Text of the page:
UPDATE 10/4/2023: Read this post on more ways to play and create games like this!
In an article by Belle Beth Cooper that falls under the “Life Hacking” tag, she explains how making connections is a large part of how our brains come up with new ideas. She quotes Steve Jobs as once saying, “Creativity is just connecting things. When you ask creative people how they did something, they feel a little guilty because they didn’t really do it, they just saw something. It seemed obvious to them after a while. That’s because they were able to connect experiences they’ve had and synthesize new things.” This is one of the reasons I think using hexagonal thinking with my students is so powerful, and also why I have recommended products like Dinkee, Codenames, and Anaxi.
Russel Tarr has a game on ClassTools.net called, “Connect Fours,” which is based on a BBC game show called, “Only Connect.” In the game, 16 clues are presented on a 4×4 grid. Players must find relationships between the words, and separate the 16 into 4 groups by their connections. Then they have to identify what the words in each of the 4 groups have in common. This could be used to review vocabulary, name associations between people or events in history, draw lines between stories or themes in literature, etc… Click here to play Tarr’s sample game.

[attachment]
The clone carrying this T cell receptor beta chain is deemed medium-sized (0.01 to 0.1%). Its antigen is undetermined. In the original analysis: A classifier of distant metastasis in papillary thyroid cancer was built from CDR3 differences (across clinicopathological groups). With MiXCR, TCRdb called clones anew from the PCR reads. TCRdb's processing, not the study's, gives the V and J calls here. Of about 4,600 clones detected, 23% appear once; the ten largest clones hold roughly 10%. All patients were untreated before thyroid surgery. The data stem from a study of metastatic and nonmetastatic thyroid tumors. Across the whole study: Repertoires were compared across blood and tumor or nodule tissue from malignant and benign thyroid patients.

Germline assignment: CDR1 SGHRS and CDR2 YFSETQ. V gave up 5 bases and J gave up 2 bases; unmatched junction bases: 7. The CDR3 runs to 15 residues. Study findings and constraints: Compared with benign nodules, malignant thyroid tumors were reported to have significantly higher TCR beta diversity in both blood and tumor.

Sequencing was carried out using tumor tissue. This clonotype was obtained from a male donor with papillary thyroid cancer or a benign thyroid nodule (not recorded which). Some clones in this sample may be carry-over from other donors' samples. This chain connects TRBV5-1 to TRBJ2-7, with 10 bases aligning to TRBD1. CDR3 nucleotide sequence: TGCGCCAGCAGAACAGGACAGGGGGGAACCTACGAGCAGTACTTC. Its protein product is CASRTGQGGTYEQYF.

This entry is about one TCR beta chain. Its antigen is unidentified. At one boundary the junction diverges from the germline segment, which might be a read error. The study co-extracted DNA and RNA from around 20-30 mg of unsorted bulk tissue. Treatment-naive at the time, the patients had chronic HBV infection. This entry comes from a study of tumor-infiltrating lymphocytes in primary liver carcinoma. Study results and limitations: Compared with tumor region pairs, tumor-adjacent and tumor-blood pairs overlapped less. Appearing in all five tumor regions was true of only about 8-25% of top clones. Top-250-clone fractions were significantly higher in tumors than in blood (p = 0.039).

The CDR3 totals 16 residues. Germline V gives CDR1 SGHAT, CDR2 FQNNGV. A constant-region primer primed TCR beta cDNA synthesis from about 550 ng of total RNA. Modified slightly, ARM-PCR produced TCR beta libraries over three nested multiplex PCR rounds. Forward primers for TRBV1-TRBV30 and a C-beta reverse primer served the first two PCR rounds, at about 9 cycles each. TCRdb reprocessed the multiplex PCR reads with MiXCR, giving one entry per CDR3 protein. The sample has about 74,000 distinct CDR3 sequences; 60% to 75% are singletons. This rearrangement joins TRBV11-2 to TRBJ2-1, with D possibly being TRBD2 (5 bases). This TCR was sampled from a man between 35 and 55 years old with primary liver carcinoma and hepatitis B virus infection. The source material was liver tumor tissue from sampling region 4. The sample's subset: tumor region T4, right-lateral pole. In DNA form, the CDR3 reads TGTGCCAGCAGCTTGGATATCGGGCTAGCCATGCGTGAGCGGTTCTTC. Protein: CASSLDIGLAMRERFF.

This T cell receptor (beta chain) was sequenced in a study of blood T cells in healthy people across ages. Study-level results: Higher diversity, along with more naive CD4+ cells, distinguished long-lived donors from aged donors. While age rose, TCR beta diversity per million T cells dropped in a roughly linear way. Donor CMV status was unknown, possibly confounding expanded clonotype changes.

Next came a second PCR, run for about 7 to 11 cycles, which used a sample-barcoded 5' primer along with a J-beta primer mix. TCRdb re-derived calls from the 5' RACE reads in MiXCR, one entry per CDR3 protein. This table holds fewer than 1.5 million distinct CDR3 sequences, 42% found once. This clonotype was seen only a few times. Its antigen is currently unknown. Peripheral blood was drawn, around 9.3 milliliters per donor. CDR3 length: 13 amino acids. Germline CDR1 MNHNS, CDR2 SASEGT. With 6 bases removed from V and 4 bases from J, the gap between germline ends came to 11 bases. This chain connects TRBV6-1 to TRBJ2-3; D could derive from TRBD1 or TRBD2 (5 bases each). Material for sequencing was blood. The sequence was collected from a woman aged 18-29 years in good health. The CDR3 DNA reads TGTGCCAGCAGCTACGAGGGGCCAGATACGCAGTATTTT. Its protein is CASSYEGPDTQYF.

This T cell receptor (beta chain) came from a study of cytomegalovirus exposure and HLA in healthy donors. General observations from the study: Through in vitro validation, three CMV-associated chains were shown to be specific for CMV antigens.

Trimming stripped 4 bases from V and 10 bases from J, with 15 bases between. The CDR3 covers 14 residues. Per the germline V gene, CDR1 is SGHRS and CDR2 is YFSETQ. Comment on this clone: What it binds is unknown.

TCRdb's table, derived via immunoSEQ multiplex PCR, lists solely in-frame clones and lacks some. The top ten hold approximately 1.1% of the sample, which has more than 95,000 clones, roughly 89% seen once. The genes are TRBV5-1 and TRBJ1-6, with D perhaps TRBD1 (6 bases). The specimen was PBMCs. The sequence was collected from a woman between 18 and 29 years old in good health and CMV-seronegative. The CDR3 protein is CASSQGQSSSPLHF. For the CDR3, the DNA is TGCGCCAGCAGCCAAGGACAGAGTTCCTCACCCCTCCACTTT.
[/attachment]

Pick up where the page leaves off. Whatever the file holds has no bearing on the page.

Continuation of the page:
If you don’t have a premium subscription to Class Tools, you will not be able to save any “Connect Fours” games you create. Another option is to use the PuzzGrid website, which is full of user-submitted games. You can challenge yourself or your students to play the ones that are already posted, or submit your own. (I think it’s amusing that, beneath the question asking if your puzzle is “of interest to a general audience,” the following advice appears: “Teachers: please note that your grids are almost never of interest to a general knowledge audience. Please do not choose Yes above. Your grid will still be accessible at the URL.“)
Although playing PuzzGrid can be quite fun for word nerds like me, I think the true value of this would be to have student groups create their own versions for submission. If you are looking for more ideas for games to engage children, don’t forget this article I wrote for NEO on how to mine talk shows for entertaining ways to review or introduce subjects in class.